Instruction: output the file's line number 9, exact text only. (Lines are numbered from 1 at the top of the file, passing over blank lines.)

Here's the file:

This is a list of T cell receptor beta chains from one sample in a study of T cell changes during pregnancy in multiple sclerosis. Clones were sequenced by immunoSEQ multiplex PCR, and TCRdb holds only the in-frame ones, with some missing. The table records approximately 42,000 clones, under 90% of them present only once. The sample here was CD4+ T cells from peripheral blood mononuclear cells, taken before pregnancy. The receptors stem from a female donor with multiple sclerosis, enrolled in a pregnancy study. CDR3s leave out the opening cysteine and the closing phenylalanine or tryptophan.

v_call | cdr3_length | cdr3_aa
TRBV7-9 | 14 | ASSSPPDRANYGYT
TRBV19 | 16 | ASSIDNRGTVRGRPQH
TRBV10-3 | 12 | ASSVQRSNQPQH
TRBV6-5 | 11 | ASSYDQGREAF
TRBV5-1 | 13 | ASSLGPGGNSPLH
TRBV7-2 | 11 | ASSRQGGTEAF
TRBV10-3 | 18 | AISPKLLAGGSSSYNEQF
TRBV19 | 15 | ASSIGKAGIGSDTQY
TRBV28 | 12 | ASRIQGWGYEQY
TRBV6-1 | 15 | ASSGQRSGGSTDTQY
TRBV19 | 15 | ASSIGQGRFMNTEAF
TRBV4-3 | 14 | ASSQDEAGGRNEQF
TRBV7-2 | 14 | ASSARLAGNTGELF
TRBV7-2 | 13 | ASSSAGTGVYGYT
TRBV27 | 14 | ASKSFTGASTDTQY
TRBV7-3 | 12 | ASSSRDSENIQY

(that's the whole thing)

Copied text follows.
TRBV10-3 | 18 | AISPKLLAGGSSSYNEQF